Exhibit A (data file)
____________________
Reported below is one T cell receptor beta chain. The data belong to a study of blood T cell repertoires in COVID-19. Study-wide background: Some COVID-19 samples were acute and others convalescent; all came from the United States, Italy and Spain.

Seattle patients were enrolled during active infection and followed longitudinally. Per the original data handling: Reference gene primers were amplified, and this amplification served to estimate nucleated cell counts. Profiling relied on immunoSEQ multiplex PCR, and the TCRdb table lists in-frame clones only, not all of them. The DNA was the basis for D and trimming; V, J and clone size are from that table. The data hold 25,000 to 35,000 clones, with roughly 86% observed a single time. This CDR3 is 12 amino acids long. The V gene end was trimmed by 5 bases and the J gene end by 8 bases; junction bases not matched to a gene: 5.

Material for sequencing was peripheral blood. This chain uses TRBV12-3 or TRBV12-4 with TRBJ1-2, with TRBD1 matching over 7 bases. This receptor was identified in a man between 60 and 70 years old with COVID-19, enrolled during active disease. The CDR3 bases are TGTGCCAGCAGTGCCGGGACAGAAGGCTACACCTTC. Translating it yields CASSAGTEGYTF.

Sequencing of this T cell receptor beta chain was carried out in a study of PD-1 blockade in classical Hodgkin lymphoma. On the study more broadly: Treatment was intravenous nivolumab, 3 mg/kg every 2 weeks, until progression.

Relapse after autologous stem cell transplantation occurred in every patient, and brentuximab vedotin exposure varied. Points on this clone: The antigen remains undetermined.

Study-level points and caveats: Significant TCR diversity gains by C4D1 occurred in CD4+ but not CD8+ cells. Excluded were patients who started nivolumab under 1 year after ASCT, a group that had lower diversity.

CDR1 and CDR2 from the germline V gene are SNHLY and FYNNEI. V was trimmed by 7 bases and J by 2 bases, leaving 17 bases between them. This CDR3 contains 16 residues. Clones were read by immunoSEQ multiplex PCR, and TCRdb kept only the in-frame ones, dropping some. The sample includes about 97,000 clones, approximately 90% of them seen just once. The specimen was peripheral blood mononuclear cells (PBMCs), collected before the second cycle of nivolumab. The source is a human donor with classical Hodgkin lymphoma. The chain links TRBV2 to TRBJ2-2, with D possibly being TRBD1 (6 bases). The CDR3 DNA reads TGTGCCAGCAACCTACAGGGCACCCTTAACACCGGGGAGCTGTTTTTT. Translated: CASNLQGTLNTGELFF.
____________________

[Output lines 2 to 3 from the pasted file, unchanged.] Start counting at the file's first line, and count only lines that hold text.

Seattle patients were enrolled during active infection and followed longitudinally. Per the original data handling: Reference gene primers were amplified, and this amplification served to estimate nucleated cell counts. Profiling relied on immunoSEQ multiplex PCR, and the TCRdb table lists in-frame clones only, not all of them. The DNA was the basis for D and trimming; V, J and clone size are from that table. The data hold 25,000 to 35,000 clones, with roughly 86% observed a single time. This CDR3 is 12 amino acids long. The V gene end was trimmed by 5 bases and the J gene end by 8 bases; junction bases not matched to a gene: 5.

Material for sequencing was peripheral blood. This chain uses TRBV12-3 or TRBV12-4 with TRBJ1-2, with TRBD1 matching over 7 bases. This receptor was identified in a man between 60 and 70 years old with COVID-19, enrolled during active disease. The CDR3 bases are TGTGCCAGCAGTGCCGGGACAGAAGGCTACACCTTC. Translating it yields CASSAGTEGYTF.